The Holy Zohar explains that this word is used as a play-on-words to teach a halacha. Some garments have a sort of serge that is loose threads, which is called "imrah." One might think that he can make the tzitzis out of this "imrah." Therefore the parsha begins with "Va'yomer" and then commands us to make tzitzis. This teaches that there is an "imrah" and besides this one is to add tzitzis of separate threads.

Ch. 15, v. 38: "Tzitzis" - Fringes - In the previous verse the medrash was cited which said that lacking tefillin there was no reminder to avoid desecrating Shabbos Kodesh. Since the desecrator was put to death it is obvious that he was warned to not do so at the risk of incurring the death penalty. If so, what was Moshe's complaint that there was no reminder? We might say that it was a concern that someone might desecrate Shabbos where no one warns him to not do so, but from the medrash it sounds more like he was hurting by the sin bringing to capitol punishment. Numerous Rishonim ask this question: How could the desecrator be put to death? Rabbi Yehudoh's position is that the warning required to bring to the death penalty requires specificity. It is insufficient to only say that the act carries a death penalty. There are four types of death penalty. The one who warns must clearly state which type of death penalty will be administered. Since at the time of the desecration no one knew which of the four is the punishment for Shabbos desecration, how was he put to death? Some answer that they warned him that he would be put to death through one of the four types and he responded that whichever one it is he nevertheless was going to proceed. Others answer that the command in verse 35 to put him to death was a unique Heavenly command, and normally would not be done. Based on this answer we might say that he was indeed a "shogeig," but nevertheless, Hashem wanted him to be put to death (given that there was a laxity in this mitzvoh as per the Ohr Hachaim Hakodosh, or there was an attitude that all mitzvos were no longer relevant to them, as they were going to die in the desert). This is quite far-fetched.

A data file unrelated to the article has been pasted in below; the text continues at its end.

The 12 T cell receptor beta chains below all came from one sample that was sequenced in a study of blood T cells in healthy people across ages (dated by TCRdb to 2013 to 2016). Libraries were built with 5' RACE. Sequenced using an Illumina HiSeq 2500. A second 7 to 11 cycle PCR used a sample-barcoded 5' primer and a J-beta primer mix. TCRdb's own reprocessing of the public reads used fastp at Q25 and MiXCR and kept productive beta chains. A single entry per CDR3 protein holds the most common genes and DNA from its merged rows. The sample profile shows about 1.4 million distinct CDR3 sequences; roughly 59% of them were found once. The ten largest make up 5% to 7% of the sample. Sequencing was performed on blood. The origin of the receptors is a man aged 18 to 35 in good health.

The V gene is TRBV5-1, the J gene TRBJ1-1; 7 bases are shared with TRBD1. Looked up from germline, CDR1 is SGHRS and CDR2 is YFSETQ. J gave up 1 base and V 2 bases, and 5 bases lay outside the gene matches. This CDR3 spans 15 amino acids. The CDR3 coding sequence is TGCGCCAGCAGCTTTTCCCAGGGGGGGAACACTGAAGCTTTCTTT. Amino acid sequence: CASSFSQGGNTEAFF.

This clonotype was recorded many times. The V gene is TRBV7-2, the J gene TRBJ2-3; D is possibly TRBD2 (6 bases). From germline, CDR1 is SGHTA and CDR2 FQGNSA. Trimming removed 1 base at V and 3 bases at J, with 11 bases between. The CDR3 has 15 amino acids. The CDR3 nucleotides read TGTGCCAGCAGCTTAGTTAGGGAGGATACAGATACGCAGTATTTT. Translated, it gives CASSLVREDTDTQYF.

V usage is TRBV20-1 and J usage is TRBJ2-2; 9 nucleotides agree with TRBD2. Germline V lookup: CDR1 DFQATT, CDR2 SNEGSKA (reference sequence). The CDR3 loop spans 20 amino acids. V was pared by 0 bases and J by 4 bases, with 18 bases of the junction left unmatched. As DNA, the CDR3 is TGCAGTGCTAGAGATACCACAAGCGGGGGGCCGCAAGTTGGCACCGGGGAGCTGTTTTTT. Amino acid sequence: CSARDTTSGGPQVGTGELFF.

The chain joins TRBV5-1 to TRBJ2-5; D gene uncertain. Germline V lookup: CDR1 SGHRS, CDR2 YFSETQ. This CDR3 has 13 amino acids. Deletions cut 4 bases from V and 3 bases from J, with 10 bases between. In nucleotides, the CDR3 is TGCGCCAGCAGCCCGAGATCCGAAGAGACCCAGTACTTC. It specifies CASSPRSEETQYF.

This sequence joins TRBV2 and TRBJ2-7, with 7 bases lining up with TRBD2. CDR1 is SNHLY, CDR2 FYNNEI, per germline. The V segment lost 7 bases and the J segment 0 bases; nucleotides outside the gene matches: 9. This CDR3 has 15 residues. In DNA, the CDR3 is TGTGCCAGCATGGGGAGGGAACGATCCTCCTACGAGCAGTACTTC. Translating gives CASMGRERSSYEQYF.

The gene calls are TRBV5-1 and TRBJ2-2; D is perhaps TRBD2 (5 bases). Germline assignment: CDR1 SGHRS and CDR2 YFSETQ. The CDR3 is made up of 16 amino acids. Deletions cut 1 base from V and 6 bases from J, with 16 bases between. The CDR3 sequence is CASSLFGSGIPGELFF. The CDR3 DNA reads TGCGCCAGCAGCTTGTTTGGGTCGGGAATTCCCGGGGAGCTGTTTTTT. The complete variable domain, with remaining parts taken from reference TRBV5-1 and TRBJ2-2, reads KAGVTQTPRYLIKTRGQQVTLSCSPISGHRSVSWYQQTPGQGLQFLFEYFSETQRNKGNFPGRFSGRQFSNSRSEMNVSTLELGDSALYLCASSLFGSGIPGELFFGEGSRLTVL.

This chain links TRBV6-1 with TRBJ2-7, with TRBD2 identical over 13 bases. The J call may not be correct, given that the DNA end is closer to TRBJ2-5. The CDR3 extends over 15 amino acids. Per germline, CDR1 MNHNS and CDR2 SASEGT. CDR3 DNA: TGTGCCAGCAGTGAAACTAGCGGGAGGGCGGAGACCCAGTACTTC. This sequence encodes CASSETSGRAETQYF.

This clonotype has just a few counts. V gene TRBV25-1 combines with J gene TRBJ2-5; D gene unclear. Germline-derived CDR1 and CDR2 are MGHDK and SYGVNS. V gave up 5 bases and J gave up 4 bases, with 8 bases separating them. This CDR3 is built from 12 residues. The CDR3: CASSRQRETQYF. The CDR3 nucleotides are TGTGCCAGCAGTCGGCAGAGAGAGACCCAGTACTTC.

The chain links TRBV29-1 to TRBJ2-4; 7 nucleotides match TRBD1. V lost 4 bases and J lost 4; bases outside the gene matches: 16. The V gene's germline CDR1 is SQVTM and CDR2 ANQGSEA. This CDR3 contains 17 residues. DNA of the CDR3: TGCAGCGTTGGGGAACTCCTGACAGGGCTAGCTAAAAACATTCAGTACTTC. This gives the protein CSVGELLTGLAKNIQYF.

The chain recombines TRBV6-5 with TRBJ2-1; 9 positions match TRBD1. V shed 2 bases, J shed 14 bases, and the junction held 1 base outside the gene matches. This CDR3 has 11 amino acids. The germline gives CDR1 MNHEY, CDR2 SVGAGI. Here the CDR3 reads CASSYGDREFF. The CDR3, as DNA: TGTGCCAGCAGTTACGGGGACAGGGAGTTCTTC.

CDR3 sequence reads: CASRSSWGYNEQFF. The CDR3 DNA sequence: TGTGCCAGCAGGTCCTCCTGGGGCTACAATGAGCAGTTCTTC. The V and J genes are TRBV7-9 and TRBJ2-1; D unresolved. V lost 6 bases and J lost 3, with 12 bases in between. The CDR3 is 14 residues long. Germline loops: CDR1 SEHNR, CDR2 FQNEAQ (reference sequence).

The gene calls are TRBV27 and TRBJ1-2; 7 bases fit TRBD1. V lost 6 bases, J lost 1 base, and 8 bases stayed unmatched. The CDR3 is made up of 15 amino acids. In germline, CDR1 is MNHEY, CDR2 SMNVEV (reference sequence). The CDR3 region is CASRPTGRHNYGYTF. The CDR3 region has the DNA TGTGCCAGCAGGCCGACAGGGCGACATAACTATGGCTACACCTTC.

The Rokei'ach says that when he was questioned about doing such a heinous sin, he responded that he started off desecrating Shabbos unintentionally (either he thought it was a weekday or that this act did not constitute "chilul Shabbos"), but upon receiving a warning he decided to go ahead anyway. Hashem responded by giving the reminder afforded by the mitzvoh of tzitzis, worn even on Shabbos.

Ch. 15, v. 39: "Tzitzis" - Fringes - Rashi offers a gematria. "Tzitzis" has the numerical value of 600. Add its eight strings and five knots and we have a total of 613. This seems farfetched, a combination of words and a section of the physical object of the mitzvoh. However, it seems that the point is the "tzitzis" is to serve as a reminder of all mitzvos, and this is not enough conceptually, thinking about the "tzitzis." This leaves us with only 600. We also need action, i.e. the making and wearing, hence the combining of the word and the action of binding the eight threads and making five knots. This is "l'maan tizkru," through "vaasisem." (n.l.)

Ch. 15, v. 39: "Uz'chartem es kol mitzvos Hashem" - And you will remember all of Hashem's mitzvos - Rabbinically ordained mitzvos are also Hashem's mitzvos. A gematria allusion: Vov-Zayin-Reish-Tof = 613, Taryag. The remaining Chof and final Mem = 620 (final Mem = 600). These are the Taryag plus 7 d'Rabonon. (n.l.)



See also Oroh V'Simchoh - Meshech Chochmoh on the Weekly Parsha, Chasidic Insights and Chamisha Mi Yodei'a